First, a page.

Prison Wives ID -
 
Character Building begins when we are children.
 
 
 
John, back row, second kid from the right!!
 
 
TJ and John
 
 
Becoming a prisoner’s Wife has allowed me to identify who I am as a law abiding Citizen.
 
   So often we hear about inmates being bulldozed: convicted when they are actually innocent and unlawfully sentenced or punished for a crime. As a society, we witness people make excuses more than we see them take responsibility for their actions. As a result, we rarely take the time to research how our tax dollars are being spent when it comes to incarceration. Instead, we take the easy route and say, "Lock them all up and throw away the key," speaking from a place of fear that is perpetuated by the media, political parties and law makers. Once that fear sets in, we start caring less about our children’s education system, the streets we drive on, the bridges we cross, the water we drink, and our own futures.
  
   Until that same reality hits home for us. Perspectives change when it’s our loved one who’s being crucified and needs mercy; who needs a chance to rehabilitate and society’s compassion.
 
   Being the wife of an inmate has become more than a commitment or a vow for me—it’s become a way to survive a God-given world that votes more to destroy the future than build a productive one. By trying to use a broken system instead of fixing it, California is in a no-win situation. Or can we win? The answer to that question depends on us facing our responsibilities by researching the law. The two real questions are: How can I help make this a better place and who’s responsible?
 
   I discovered through my own marital experiences that even as the wife of a prisoner, I have some liability too. First, by not knowing the state laws and exercising my right to vote. Then once I started voting, by not educating myself enough to know what I was voting for.
 
   I took a long look at my situation and came face to face with what I was up against. I discovered that criminals weren’t my real antagonists; a failing system was. A system that was blinding us and prompting us to give in to greed, power and hatred for one another in a dysfunctional community.
 
   It was my own will to change that allowed me to recognize that there are more people being incarcerated that can change and become productive citizens, than there are dangerous criminals that cannot change.
 
   As the wife of a prisoner, I looked at my husband and it was like looking into a mirror. I could identify with him and those that were born in an environment that taught us, from birth, to believe that we would never be more than what we saw outside our living room windows. We were told that our communities were the ghettos, but who defines that? Is the ghetto a dark place full of worthless people? Or is it an ugly label we placed on low-income citizens to make them believe they are less than? Is it a locality of folks who are of no value? Or does it simply mean that they have to work harder to achieve? However, in spite of the contributing factors the mission before us today is to get my husband home.
 
    In 1990 John was sentenced to 1st degree murder for a crime he didn't personally commit. In 1993 his sentence was reduced from 25 years to life to 15 years to life on appeal due to an unfair trial. After 20 years in prison John is being held unjustly by continuously being denied parole for no valid reason.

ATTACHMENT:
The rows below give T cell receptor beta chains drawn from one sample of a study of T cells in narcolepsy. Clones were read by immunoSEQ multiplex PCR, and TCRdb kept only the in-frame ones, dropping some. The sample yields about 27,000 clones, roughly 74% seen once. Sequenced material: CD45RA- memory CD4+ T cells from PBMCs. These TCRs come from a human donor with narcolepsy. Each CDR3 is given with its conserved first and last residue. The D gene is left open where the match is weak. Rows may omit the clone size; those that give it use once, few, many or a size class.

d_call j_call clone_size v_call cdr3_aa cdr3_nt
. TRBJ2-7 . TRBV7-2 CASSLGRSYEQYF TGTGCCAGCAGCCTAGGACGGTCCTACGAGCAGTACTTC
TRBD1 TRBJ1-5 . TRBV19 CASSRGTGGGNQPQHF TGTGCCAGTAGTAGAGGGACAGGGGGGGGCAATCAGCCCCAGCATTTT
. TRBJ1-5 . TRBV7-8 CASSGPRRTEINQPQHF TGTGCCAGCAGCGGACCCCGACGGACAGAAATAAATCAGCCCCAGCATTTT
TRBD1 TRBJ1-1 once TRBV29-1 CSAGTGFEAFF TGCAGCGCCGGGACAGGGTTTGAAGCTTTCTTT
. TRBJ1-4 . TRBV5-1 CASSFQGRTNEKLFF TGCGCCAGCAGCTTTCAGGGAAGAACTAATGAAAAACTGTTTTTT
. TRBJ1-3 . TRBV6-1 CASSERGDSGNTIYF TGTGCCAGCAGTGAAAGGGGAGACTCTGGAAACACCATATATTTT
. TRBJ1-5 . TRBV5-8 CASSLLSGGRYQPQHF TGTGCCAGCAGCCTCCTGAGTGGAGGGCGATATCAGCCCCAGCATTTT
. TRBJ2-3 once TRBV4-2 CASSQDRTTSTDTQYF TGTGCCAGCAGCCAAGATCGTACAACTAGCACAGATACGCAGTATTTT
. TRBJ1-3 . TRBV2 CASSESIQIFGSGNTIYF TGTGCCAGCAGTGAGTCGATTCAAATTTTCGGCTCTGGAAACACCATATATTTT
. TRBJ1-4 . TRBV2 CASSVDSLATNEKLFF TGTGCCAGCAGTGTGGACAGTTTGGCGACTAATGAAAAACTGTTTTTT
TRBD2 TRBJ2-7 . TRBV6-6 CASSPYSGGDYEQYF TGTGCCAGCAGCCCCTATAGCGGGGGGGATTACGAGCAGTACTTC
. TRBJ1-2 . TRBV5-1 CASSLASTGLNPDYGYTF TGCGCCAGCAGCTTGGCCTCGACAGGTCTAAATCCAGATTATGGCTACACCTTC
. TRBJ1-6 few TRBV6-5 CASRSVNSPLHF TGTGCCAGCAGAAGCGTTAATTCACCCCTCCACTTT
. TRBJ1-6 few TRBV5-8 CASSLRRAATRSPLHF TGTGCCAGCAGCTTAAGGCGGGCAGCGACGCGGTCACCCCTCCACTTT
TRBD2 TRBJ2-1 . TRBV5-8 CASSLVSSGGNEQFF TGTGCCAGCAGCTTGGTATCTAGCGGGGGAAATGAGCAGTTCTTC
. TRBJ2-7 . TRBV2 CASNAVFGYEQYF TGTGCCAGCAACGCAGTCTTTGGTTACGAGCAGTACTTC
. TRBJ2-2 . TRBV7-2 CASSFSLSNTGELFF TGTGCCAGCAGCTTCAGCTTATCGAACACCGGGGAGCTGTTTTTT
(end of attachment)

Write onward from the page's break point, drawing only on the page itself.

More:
If you put a junior high school student who cannot read basic books in a classroom full of advantaged students who can read at a collegiate level, what do you think will happen?  However, if you put that same child in the same situation but give them the necessary support and show a love that builds self- confidence, that child is able to believe beyond what they can see. My point is this: a person’s environment does not determine who they are.
 The previous situation is no different than the one for an uneducated man from the ghetto, standing in a courtroom full of unfamiliar faces and foreign terminology, being asked to defend himself. And although it doesn’t make him guilty, it can, and does, permit him to be sentenced to 15-years-to-life due to intimidation. 
                            
 Whether this man is guilty or innocent, his ignorance doesn’t mean he’ll never be a good, law-abiding citizen once he’s served his debt to society. It simply means that due to his disadvantages, fighting for a fair trial was almost impossible. A person who can change is a person who has understood & identified that there first was a problem, and even more importantly, one who wants to rectify it.
 
  I just described to you both my husband, John (arrested at 19 years of age) & myself. We are going on 17 years of marriage in the system. Together, raised in the same neighborhood, we are surviving sufferers of a failing system. John and I are still strong, existing and living through faith, knowing that one day John will be granted a parole date. At that time, we’ll be together as a family, the way we once dreamed when we were innocent children living without the proper guidance. Now as two mature adults, we fight for John’s release & second chance to live in society.
 
  In support of my husband John Windham, I have self-published a book based on our story as a means to raise money for his attorney. I have since turned that story into a stage play. Under Order My Life Productions, we live by the old saying,"Your mess is your message." As we "Touch one soul at a time," John and I stand together in this storm knowing that one day, we will find justice in a system that can only be fixed if we all stand up and fight for the day when our state laws will be carried out justly for all.
 
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